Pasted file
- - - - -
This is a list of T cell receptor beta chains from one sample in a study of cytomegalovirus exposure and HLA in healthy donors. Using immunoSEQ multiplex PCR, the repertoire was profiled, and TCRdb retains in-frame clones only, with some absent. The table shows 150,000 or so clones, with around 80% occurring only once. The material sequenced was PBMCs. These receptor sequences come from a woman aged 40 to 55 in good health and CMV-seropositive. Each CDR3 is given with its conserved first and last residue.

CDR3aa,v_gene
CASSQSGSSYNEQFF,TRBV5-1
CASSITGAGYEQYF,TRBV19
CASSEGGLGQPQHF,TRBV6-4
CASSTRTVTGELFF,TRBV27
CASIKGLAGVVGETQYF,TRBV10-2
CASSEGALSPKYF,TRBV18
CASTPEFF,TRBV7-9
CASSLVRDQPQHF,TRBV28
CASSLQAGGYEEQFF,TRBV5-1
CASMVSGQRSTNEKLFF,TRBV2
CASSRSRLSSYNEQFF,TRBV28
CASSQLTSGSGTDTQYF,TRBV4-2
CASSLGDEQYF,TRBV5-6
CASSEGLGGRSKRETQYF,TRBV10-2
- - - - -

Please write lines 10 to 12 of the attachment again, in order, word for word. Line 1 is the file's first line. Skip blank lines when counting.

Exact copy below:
CASSLVRDQPQHF,TRBV28
CASSLQAGGYEEQFF,TRBV5-1
CASMVSGQRSTNEKLFF,TRBV2